Over the course of her time at Outer Urban Projects within her capacity as Artistic Director and Producer, Irine Vela has worked with a number of refugee communities and asylum seekers. She has listened to their stories, their struggles in coming to a new country, and processes they go through in becoming an Australian.

In time Vela noted a correlation between the lived experience of those seeking asylum, and that of performing artists – especially for those who are both, giving way to the conceptualisation of The Audition.

“The Audition was, I thought, a really interesting chance to delve into their stories as immigrants and asylum seekers, but also to look at analogies for their lives as performing artists. Do they get a chance to become a part of our mainstream Australian society? That’s quite difficult because as an asylum seeker you’re always on the outer; you’re never fully integrated,” Vela observes. A reality that extends itself to the work of performing artists who face many challenges in breaking into the Australian arts landscape as people of a culturally and linguistically diverse backgrounds, along with an exploration of what it means to wait, for what can often seem like, an eternity.

“Actors continually wait to find out if they’ve got a part; a lot of their life is spent waiting for some kind of acceptance. Similarly the asylum seeker plays that game of waiting,” says Vela. “And if you don’t wait and you’re not prepared to wait, then it can send you around the bend.”

While the director acknowledges that the two are entirely separate experiences, the two states of being undoubtedly share similar emotions.

People want to see what reflects them and if you bring that into your stages, you will get the audience; there’s no question about that.

Opening at La Mama Theatre on today, Outer Urban Project’s latest offering is a multi-authored work, featuring seven different writing voices and narratives based on and influenced by different times, realities and landscapes. To unify these voices in a single work has proven to be a welcome challenge for Vela, which is sure to give way to a rich tapestry on the stage.

“They are all completely different. Some for example are set in Woomera Detention Centre in 2001, some are set right now in Melbourne today, some are set in an audition room, some are set in an interview room, the immigration office. They’re all very, very different narratives and stories and characters unrelated to each other, and that’s the challenge of trying to get, I guess, the glue of what it is to work, to be let into the club if you like.”

Among the writing cohort are fellow Greek Australians Christos Tsiolkas and Tess Lysiotis, and cast members Peter Paltos and Cypriot Australian Mary Sitarenos.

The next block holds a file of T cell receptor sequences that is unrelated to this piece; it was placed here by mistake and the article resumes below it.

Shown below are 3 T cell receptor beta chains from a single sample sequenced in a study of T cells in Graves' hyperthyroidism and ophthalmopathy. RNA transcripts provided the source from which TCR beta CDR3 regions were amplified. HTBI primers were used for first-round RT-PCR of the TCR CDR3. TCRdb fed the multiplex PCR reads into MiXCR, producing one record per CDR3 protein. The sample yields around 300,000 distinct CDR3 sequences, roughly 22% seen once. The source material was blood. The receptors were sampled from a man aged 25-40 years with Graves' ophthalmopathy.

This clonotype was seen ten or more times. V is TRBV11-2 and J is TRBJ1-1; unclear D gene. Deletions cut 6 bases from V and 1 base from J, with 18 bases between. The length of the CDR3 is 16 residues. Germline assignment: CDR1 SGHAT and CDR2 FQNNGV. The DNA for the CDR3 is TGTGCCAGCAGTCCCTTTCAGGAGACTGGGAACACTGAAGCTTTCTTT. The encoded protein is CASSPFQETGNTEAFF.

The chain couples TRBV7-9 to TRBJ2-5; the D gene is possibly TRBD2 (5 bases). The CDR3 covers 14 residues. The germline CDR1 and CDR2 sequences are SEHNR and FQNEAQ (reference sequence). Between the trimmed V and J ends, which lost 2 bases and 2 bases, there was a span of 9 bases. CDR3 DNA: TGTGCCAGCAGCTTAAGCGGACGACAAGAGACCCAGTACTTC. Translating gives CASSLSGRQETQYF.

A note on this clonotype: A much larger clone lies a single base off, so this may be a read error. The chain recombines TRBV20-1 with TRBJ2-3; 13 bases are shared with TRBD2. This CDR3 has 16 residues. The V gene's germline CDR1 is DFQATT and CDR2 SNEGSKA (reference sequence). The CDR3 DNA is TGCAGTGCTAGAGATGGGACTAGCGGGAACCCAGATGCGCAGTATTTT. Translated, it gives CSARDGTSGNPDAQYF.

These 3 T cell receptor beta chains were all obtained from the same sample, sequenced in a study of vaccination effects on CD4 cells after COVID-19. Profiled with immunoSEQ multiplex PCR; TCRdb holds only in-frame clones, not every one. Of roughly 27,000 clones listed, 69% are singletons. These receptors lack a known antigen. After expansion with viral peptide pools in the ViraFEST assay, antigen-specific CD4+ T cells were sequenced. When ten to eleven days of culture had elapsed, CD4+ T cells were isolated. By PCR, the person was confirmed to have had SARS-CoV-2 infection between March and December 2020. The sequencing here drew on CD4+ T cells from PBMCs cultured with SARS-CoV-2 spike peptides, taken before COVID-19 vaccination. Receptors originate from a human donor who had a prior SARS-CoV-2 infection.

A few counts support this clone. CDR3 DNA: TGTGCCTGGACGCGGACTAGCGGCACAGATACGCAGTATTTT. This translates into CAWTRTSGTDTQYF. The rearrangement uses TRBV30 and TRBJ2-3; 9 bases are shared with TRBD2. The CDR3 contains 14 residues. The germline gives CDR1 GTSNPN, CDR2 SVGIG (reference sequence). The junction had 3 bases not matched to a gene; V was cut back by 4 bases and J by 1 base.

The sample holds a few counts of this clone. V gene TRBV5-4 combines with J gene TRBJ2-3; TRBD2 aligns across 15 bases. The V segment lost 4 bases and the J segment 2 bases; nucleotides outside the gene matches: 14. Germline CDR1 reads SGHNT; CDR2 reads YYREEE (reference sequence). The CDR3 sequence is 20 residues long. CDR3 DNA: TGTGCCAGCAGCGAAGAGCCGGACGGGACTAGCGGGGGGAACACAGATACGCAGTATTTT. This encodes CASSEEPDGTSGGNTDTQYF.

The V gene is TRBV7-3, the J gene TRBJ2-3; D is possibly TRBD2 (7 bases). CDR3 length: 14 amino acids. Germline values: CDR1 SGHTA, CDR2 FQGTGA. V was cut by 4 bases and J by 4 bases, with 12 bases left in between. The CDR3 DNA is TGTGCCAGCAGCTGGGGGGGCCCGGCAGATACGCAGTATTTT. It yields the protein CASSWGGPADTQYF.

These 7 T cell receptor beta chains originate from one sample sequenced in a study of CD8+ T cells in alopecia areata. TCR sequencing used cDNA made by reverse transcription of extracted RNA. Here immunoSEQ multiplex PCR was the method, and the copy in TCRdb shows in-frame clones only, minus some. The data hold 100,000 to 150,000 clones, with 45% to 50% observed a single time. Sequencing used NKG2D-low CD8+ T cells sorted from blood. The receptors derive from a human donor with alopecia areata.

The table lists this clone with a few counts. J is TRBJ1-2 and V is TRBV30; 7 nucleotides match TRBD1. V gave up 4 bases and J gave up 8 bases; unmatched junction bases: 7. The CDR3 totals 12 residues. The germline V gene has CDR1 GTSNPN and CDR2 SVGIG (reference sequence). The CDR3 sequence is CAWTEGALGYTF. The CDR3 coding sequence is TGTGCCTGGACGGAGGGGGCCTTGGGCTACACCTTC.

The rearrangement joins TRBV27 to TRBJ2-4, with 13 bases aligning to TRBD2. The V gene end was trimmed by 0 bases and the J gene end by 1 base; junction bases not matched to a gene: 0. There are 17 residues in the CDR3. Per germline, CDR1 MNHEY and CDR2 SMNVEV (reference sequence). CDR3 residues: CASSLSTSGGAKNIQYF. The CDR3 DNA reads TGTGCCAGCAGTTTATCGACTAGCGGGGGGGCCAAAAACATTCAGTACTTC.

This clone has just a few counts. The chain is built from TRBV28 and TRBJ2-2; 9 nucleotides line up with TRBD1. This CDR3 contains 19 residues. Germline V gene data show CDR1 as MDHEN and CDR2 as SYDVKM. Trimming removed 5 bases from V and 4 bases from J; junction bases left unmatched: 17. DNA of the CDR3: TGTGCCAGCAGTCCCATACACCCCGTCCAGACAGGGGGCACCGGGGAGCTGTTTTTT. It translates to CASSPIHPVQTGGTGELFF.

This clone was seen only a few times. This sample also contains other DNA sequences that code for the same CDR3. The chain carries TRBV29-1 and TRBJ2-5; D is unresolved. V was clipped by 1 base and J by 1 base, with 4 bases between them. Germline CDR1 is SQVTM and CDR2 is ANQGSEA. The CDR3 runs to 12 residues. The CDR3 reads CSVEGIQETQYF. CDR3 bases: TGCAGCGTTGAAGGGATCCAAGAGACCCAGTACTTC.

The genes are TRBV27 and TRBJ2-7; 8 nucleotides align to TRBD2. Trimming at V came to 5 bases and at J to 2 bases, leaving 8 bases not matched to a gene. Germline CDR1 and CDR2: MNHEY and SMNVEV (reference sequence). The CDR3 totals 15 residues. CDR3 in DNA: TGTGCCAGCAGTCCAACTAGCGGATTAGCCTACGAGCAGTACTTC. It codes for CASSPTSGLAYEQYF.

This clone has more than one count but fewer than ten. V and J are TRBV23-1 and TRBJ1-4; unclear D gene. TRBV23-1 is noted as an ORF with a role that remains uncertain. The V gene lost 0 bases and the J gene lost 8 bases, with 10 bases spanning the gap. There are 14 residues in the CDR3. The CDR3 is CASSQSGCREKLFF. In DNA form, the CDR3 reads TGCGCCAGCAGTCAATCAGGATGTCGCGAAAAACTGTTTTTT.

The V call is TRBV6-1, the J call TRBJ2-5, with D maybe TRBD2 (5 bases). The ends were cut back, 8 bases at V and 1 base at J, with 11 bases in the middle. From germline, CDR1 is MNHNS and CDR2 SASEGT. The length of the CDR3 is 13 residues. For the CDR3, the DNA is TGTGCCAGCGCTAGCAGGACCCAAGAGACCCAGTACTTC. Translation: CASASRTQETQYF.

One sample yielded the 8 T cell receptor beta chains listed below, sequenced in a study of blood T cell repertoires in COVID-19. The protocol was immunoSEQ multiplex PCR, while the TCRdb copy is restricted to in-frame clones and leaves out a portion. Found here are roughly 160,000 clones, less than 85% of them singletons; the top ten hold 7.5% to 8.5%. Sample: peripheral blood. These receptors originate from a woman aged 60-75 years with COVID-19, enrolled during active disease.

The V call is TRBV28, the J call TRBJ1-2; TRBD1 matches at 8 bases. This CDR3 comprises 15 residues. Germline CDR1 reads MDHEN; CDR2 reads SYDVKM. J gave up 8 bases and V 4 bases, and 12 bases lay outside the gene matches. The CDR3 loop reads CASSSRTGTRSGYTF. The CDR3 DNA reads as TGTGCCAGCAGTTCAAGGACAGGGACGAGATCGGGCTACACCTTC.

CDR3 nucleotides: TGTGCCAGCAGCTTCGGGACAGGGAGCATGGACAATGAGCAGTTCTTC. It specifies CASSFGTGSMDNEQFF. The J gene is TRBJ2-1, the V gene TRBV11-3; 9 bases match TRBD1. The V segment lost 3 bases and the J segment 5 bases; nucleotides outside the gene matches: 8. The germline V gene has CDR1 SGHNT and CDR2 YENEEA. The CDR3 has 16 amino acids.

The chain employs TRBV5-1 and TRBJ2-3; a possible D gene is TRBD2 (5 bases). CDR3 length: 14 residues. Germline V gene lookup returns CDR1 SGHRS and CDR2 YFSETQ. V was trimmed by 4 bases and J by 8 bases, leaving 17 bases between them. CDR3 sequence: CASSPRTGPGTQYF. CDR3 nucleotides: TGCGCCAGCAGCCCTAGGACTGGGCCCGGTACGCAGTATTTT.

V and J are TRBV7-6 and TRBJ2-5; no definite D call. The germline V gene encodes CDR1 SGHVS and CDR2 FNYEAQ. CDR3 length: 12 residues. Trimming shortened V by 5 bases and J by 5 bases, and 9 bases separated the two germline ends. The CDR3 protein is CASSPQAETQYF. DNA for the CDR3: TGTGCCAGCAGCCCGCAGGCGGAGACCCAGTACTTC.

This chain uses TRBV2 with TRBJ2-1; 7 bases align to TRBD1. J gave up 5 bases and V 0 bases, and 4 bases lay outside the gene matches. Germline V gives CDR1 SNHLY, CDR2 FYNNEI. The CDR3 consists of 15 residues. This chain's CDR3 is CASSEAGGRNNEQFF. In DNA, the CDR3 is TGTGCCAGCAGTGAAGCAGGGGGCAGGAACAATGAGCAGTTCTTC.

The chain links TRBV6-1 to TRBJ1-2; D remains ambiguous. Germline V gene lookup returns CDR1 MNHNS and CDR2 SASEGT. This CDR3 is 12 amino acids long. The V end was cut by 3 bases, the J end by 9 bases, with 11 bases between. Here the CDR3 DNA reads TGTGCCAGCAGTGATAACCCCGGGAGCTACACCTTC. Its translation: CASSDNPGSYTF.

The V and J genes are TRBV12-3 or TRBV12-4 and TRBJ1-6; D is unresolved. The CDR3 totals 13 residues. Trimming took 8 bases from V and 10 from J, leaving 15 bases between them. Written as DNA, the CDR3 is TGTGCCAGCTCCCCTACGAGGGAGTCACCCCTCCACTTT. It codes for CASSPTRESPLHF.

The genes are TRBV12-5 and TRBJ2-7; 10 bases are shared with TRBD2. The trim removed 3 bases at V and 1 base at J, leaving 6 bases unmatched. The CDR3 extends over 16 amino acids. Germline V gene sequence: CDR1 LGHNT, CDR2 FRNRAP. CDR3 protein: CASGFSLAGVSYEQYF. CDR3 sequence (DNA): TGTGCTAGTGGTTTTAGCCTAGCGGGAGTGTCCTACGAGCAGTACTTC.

Vela recalls being in her 20s when she saw Hotel Bonegilla, “an inspiring and refreshing” play by Lysiotis, who was one of the original trailblazers in Australia to write about the migrant experience in a contemporary way.

It has been a busy year for Vela, who comes off the back of co-writing the highly acclaimed The Anthem with the same team behind Who’s Afraid of the Working Class?, which set out to ask ‘Does Australia share a dream and do we really sing with one voice?’

As a child of migrants herself, Vela has found herself naturally drawn to such works, to explore the larger questions about the social fabric of Australian society and the richness that diversity in the arts brings.

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It goes hand in hand with her work at Outer Urban Projects, which seeks to uncover and develop the talent of young people who have not necessarily had the opportunity to train in the arts, and to create a space for their creative expression.

“Whether we like it or not, there’s a lot of cultural discrimination that goes on in the arts sector – these things are documented,” she says. “Artists of other backgrounds, and when I say ‘other’ I mean of culturally and linguistically diverse backgrounds, let alone ethnicities and races, there are some typecasts, stereotypes,” she says.

While companies like Outer Urban Projects exist to remedy this and to celebrate diverse voices in Australia, Vela is conscious of the notion of diversity becoming ‘a ghetto’ of sorts, boxing people in, which in itself can be problematic.

“I think there’s been amazing leaps and bounds, but still, the stage is overwhelmingly white, and I think in some ways, the way we treat our refugees and immigrants, the way we treat people trying to get into this country, is a kind of metaphor for the way we treat our artists, the artists of other backgrounds by stereotyping them and portraying them and cordoning them off into the multicultural area,” she explains.

But what those in positions of power continue to ignore is that audiences are hungry for diversity, a truth that Vela’s work is proving time again.

“If you want to present only a particular type of class and race, you’ll attract only those people. People want to see what reflects them and if you bring that into your stages, you will get the audience; there’s no question about that. I think there’s a correlation between who’s on stage and who the audience is; I do.”

‘The Audition’ is on from 13-24 November, opening Thursday 14 November at 7.30 pm, at La Mama Courthouse (349 Drummond St, Carlton VIC). Artist Q&A following morning and matinee performances. Tickets $20-$30. To book, call (03) 9347 6948 or visit lamama.com.au

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